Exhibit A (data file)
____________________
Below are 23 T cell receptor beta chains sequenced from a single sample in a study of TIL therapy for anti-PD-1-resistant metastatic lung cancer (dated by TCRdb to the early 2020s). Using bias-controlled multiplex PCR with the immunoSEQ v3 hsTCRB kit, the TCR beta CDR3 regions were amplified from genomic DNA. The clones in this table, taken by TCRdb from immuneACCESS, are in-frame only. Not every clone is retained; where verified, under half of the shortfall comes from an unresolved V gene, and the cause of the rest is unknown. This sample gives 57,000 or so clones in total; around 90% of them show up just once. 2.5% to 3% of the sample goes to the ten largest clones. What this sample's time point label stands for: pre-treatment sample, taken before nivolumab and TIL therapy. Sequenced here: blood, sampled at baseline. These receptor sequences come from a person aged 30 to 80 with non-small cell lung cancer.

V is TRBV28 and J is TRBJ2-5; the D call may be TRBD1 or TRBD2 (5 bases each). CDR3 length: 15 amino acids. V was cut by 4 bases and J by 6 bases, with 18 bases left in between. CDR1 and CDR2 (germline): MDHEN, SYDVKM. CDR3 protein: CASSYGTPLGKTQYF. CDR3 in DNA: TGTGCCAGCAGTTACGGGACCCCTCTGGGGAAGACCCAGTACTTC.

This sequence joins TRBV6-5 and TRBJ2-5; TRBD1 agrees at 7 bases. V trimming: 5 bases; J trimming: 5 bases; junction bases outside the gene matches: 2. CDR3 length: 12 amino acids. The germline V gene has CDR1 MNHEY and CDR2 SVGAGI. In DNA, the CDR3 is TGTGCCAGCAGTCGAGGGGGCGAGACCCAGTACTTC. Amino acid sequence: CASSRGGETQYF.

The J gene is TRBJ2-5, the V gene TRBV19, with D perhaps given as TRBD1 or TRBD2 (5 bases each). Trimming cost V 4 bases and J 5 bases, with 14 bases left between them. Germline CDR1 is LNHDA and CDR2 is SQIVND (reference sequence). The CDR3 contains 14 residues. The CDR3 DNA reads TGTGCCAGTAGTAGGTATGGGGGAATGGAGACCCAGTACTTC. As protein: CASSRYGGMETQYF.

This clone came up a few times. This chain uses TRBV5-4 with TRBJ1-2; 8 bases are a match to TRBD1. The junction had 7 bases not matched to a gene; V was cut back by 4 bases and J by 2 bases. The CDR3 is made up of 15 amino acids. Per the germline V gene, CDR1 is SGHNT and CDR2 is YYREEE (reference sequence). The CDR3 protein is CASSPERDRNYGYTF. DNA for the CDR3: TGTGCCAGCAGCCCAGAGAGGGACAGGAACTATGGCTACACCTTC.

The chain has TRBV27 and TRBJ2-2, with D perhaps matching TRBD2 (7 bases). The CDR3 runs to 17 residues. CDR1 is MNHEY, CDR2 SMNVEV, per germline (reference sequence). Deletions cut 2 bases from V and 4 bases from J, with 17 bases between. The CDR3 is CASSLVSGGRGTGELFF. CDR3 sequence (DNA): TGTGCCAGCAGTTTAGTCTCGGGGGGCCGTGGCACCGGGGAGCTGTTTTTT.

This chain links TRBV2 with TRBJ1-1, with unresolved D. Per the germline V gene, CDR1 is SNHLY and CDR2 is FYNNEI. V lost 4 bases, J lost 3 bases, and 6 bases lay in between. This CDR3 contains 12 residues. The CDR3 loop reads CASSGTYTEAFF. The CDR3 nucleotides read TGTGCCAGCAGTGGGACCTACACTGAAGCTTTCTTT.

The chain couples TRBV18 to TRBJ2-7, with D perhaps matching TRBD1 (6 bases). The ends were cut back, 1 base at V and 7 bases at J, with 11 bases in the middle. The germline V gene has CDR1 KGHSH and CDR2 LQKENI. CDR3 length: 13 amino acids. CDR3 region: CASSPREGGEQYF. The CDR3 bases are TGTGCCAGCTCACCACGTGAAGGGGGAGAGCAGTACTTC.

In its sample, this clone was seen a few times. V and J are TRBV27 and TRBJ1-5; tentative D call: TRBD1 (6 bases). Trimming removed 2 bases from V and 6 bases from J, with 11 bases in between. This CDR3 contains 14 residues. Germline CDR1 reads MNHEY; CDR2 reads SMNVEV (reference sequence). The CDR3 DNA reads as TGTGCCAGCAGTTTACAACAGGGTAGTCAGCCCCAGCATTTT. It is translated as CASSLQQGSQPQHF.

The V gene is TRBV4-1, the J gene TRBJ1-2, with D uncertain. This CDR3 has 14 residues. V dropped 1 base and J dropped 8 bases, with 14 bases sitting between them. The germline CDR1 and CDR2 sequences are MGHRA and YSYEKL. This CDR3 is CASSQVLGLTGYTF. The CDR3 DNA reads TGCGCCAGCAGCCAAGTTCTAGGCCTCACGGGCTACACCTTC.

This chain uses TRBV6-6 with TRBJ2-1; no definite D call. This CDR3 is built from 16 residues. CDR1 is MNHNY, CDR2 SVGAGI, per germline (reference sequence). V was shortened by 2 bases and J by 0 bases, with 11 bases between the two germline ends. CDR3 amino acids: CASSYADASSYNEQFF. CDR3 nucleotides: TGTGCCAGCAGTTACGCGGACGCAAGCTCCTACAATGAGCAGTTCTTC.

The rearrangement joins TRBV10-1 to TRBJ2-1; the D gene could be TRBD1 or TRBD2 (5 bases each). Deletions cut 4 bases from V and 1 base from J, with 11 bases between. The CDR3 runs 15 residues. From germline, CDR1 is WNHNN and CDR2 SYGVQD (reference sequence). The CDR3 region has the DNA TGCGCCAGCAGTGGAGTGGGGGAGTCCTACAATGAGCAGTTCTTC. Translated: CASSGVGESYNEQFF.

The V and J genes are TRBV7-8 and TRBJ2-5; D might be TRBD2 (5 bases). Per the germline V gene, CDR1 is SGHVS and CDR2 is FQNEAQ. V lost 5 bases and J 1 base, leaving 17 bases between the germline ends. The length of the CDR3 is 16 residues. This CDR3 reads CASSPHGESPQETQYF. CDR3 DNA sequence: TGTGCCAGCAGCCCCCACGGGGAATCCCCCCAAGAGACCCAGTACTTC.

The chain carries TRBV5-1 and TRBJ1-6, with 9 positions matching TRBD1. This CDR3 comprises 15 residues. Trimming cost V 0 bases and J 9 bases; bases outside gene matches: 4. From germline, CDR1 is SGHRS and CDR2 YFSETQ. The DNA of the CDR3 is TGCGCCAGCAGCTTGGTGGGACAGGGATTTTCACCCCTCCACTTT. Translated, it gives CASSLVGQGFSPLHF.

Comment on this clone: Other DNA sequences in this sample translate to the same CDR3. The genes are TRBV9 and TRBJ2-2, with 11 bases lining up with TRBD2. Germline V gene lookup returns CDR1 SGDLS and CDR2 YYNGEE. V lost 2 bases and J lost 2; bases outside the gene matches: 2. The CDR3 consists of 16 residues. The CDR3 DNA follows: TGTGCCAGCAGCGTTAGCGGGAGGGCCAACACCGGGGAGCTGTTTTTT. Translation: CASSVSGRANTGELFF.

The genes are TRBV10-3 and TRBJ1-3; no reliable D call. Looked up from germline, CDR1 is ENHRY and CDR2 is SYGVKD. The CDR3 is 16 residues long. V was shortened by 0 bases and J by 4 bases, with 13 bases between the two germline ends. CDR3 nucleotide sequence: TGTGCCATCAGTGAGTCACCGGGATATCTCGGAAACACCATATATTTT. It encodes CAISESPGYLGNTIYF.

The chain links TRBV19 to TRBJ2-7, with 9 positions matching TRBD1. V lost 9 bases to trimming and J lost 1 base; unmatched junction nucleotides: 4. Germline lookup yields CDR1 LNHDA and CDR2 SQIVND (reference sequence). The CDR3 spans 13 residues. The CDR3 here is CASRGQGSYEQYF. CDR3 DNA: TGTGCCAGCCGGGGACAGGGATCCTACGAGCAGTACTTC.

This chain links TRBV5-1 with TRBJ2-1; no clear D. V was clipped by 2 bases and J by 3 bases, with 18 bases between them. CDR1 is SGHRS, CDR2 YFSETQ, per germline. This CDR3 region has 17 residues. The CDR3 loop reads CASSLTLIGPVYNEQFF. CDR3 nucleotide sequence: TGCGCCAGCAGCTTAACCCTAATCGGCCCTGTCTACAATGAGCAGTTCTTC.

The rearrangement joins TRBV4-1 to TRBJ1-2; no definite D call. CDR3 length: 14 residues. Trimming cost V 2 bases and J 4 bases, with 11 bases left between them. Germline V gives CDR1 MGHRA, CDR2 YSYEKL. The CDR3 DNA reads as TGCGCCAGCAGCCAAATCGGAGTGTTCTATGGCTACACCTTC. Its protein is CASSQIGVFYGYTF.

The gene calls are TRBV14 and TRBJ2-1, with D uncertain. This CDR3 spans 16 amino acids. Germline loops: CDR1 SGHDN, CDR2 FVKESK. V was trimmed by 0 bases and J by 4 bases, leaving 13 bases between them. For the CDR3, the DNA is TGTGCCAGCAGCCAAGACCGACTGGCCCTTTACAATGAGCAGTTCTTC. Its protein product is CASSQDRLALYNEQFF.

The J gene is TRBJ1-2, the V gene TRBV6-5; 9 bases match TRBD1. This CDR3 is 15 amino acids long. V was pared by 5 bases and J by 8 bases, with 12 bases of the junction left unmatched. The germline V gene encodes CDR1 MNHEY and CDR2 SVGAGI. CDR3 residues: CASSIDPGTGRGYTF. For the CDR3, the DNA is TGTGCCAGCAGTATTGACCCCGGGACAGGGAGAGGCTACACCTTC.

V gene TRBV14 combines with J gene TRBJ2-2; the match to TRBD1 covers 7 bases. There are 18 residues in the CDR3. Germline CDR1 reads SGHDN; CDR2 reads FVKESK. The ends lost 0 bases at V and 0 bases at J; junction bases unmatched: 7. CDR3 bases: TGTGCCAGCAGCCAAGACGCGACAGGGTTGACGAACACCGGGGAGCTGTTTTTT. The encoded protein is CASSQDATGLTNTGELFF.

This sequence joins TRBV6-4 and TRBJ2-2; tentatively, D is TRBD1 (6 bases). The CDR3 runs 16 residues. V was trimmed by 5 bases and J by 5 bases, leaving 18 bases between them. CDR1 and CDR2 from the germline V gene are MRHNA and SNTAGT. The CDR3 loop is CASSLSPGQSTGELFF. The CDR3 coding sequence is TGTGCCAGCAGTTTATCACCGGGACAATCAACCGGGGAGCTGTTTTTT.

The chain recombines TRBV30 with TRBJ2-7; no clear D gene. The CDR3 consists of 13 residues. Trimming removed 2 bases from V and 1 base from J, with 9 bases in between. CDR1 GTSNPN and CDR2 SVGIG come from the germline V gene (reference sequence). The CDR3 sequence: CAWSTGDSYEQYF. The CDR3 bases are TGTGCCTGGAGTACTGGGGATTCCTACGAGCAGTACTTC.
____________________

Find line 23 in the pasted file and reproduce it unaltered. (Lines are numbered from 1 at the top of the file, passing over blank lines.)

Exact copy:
This sequence joins TRBV6-4 and TRBJ2-2; tentatively, D is TRBD1 (6 bases). The CDR3 runs 16 residues. V was trimmed by 5 bases and J by 5 bases, leaving 18 bases between them. CDR1 and CDR2 from the germline V gene are MRHNA and SNTAGT. The CDR3 loop is CASSLSPGQSTGELFF. The CDR3 coding sequence is TGTGCCAGCAGTTTATCACCGGGACAATCAACCGGGGAGCTGTTTTTT.